Constant self-evaluation is important, too. I would do this even with my communications, for example, at a town hall meeting. I would reflect on my performance, and I’d ask the attendees, ‘How was that one? What was good? What could have been better?’ You’re not going to get better if you don’t solicit feedback. So if it’s good, I’ll do more of it. If it wasn’t so good, I won’t try that again. You have to seek feedback, and also give it to others, remembering that ‘feedback is a gift.’
We discuss about avoiding social media pitfalls. It’s a slippery slope and you just have to take the high ground and not get into these rabbit holes where there just isn’t a winning answer. I don’t care how strong you feel about something. The second you cross that line, you may be alienating half the world without a benefit to the company or shareholders.
In the seminar, we also spend time on expectations of management and what good managers do. We’re there to win; we’re not there to come in second. So set a high bar, hold people accountable, and put goals and objectives in place. I’m a big advocate of you can’t improve what you can’t measure, which helps align teams and makes success and failure clear.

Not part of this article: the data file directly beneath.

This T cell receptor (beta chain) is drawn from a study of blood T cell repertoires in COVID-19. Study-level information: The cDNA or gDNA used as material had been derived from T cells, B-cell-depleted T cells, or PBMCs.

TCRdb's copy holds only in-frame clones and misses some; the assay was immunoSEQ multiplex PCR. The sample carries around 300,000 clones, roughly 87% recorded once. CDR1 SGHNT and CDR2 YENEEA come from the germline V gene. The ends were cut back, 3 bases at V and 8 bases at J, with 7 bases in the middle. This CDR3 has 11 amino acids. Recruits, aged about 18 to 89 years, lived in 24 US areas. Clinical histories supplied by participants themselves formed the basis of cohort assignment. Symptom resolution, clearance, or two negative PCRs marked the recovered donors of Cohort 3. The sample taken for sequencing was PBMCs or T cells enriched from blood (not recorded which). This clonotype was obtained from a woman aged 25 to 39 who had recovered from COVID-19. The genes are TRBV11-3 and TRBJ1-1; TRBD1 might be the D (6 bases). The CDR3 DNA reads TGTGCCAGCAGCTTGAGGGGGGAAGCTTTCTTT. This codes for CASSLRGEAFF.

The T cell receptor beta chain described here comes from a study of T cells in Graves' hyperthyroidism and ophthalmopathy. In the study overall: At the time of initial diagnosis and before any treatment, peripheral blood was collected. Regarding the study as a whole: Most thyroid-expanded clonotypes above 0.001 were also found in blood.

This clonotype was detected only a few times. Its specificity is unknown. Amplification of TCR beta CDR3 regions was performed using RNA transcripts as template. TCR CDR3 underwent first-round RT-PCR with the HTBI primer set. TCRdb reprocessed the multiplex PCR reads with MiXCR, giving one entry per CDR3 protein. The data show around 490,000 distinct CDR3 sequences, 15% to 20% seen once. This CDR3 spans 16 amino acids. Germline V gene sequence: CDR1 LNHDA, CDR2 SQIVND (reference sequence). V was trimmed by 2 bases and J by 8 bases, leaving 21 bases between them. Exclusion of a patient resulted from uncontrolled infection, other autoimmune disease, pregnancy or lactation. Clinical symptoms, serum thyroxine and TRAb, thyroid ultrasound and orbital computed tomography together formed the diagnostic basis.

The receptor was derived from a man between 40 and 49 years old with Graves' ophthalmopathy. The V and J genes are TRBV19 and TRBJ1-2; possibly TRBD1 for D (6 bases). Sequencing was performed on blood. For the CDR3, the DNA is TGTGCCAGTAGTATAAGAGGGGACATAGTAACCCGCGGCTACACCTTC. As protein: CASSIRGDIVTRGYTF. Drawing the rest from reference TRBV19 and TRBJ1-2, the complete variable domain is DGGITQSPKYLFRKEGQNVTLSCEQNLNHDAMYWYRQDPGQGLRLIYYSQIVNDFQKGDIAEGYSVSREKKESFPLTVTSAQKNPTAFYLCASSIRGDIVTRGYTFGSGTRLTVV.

I always say the best leaders are also teachers, and you’re certainly an example of that. How do you instill that in other leaders?
I can’t tell you how many leaders came to me over the years to tell me that they were applying for this job, that they were ready for it. And I would say, ‘Alright, who’s taking yours?’
I would explain, ‘Your opportunities are gated by the readiness of your successors.’ In one-on-ones with people and in mentoring sessions, I’d say, ‘I care about your development plan, but I care as much about the development plans of the people that are coming behind you, because you won’t go anywhere if your successor isn’t ready.’